June 14, 2010
Guest Blogger - Benson Weintraub
The daily images of oil soaked wildlife and soiled beaches—not to mention the loss of human life from British Petroleum’s Deepwater Horizon explosion on April 20, 2010—is a reminder that corporate crime can only be reduced by a change in corporate culture. However, BP failed to heed this organizational imperative.
In United States v. BP Products of North America, Inc., 610 F.Supp.2d 655, 660 (S.D. TX. 2009),"BP Products North America, Inc. entered a plea of guilty to an information charging a felony violation of the federal Clean Air Act. The charge arises from the March 23, 2005 explosion at the Texas City, Texas plant that killed 15 and injured scores. The plea agreement stipulates the sentence: a $50 million fine and three years of probation with the conditions that BP Products comply with a Settlement Agreement reached with the Occupational Safety and Health Administration ("OSHA") and an Agreed Order imposed by the Texas Commission on Environmental Quality ("TCEQ")."). BP also paid more than $1 billion in restitution.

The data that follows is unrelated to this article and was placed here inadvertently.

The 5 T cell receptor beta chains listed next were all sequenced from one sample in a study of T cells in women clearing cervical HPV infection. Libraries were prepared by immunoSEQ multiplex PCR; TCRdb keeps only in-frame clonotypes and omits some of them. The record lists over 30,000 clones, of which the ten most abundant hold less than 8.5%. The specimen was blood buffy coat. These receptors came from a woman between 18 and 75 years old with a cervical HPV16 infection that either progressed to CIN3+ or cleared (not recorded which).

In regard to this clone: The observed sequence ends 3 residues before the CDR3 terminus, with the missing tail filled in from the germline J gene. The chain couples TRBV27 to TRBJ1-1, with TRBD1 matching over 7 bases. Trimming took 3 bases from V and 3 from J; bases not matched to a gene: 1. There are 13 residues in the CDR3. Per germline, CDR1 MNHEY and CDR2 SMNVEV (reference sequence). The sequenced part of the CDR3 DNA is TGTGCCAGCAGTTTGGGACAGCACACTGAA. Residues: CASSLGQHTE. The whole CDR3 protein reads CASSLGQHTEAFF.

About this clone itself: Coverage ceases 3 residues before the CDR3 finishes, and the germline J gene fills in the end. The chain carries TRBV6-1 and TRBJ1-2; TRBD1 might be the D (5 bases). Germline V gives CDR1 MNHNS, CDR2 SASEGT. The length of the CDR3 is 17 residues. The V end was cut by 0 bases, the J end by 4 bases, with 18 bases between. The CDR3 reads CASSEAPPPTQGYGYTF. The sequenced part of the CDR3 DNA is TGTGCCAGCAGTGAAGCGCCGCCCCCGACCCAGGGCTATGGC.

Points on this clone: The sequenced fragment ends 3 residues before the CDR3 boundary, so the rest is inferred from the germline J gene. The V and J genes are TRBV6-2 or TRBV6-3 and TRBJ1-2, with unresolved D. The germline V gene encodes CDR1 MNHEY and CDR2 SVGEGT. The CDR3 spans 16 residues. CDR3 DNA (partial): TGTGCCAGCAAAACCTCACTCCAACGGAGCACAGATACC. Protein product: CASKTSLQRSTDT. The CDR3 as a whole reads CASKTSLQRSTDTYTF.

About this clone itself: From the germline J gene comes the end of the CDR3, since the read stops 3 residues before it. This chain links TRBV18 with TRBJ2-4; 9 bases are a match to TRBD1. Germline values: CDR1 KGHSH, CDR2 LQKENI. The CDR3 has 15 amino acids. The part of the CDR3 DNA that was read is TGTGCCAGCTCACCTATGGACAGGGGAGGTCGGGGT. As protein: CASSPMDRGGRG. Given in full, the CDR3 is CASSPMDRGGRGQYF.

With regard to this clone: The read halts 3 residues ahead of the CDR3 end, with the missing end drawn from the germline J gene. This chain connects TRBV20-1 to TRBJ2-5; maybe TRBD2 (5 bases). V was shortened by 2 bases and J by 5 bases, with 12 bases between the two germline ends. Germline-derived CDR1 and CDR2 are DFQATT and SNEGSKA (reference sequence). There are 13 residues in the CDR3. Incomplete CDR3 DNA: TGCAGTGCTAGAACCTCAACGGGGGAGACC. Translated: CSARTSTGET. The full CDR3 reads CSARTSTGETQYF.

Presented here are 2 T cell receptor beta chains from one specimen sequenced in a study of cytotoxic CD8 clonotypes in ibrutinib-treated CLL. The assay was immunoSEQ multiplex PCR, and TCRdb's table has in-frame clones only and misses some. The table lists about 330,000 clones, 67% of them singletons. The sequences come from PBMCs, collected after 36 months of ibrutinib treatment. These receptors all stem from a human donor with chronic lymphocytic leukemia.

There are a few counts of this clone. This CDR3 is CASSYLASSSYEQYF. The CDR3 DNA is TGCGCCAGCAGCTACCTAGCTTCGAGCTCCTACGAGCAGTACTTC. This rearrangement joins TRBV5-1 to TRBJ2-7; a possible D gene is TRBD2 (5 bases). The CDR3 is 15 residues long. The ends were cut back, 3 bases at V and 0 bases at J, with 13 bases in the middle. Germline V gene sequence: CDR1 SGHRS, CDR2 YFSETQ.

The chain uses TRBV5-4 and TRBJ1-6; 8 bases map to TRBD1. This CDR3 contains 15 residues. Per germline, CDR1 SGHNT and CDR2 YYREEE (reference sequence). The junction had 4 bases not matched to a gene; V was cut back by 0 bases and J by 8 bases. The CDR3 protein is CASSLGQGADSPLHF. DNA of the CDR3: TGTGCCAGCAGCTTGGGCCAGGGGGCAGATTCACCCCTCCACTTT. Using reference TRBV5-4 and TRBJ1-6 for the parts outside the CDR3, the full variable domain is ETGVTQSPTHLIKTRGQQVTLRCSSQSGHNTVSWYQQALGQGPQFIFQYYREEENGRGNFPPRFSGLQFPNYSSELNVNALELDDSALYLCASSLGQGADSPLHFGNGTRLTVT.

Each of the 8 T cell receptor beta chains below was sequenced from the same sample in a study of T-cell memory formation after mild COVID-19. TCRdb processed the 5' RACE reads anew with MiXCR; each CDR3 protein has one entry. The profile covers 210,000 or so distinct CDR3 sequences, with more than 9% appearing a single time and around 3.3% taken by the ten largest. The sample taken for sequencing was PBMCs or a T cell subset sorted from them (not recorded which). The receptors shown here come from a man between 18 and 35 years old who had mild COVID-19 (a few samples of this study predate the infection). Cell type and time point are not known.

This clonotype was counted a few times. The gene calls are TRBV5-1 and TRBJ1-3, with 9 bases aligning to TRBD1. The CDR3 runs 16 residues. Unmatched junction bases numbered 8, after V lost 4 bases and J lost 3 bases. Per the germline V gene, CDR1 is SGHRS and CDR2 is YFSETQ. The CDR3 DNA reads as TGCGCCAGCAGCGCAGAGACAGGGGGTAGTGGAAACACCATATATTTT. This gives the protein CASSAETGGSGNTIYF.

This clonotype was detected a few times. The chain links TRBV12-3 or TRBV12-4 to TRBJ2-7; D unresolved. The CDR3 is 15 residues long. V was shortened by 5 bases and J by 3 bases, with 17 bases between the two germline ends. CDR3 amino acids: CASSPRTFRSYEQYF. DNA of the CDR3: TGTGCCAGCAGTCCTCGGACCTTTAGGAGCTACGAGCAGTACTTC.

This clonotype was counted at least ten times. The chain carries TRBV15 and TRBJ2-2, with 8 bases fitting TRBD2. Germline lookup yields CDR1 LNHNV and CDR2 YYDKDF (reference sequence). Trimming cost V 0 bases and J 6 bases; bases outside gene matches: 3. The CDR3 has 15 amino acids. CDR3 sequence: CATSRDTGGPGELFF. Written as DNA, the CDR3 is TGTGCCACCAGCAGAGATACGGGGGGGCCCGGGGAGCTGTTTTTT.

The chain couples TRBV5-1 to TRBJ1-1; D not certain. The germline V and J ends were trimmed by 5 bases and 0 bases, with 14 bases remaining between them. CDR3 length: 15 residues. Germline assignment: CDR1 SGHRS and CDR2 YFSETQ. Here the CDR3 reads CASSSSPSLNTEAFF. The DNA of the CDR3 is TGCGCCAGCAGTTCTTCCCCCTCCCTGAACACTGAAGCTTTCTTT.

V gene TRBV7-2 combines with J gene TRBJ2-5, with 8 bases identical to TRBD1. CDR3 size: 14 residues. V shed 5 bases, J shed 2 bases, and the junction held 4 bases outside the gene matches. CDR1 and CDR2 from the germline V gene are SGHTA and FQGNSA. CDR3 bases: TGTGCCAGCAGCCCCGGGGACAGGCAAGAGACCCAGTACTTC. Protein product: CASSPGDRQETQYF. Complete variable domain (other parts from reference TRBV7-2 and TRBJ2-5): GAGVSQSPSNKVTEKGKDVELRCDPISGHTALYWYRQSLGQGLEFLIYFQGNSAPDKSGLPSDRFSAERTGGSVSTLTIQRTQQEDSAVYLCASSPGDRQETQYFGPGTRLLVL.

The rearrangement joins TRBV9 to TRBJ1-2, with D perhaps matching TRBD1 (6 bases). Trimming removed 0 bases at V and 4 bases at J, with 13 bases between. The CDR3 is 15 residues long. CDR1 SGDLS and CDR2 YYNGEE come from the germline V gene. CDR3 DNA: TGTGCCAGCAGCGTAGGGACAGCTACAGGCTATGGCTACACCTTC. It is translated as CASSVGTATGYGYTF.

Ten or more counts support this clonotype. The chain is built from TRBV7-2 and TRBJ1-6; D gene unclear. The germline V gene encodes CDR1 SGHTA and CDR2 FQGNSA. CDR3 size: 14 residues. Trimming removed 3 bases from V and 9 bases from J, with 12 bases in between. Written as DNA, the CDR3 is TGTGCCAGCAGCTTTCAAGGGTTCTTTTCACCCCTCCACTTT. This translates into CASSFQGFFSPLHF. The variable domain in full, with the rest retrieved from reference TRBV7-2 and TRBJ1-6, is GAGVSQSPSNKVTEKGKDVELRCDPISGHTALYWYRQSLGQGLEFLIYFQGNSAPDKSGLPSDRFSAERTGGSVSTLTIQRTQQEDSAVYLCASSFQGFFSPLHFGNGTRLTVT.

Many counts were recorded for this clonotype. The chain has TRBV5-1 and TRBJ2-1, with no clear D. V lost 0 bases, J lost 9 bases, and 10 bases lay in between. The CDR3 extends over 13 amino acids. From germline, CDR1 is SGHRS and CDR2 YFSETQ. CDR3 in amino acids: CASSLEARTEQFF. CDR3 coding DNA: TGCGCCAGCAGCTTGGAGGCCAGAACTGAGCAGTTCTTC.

The 74 page decision addresses restitution, corporate fines, Apprendi, and claims under the CVRA.
DOJ has now commenced a criminal investigation of BP’s handling of the 2010 explosion and events leading up to it.
Be assured that one focus of BP’s counsel is on application of the Corporate Sentencing Guidelines and the firm’s prior criminal history. One point would be assessed under USSG §8C2.5(c)(1) because the instant offense was committed by "the organization (or separately managed line of businesses)" after a "criminal adjudication based on similar misconduct" within the past 10 years. Id.
Before the threat of receivership takes hold, BP’s lawyers would be well-advised to get ahead of this problem by enforcing their compliance programs and making voluntary disclosures rather than obstructive comments.
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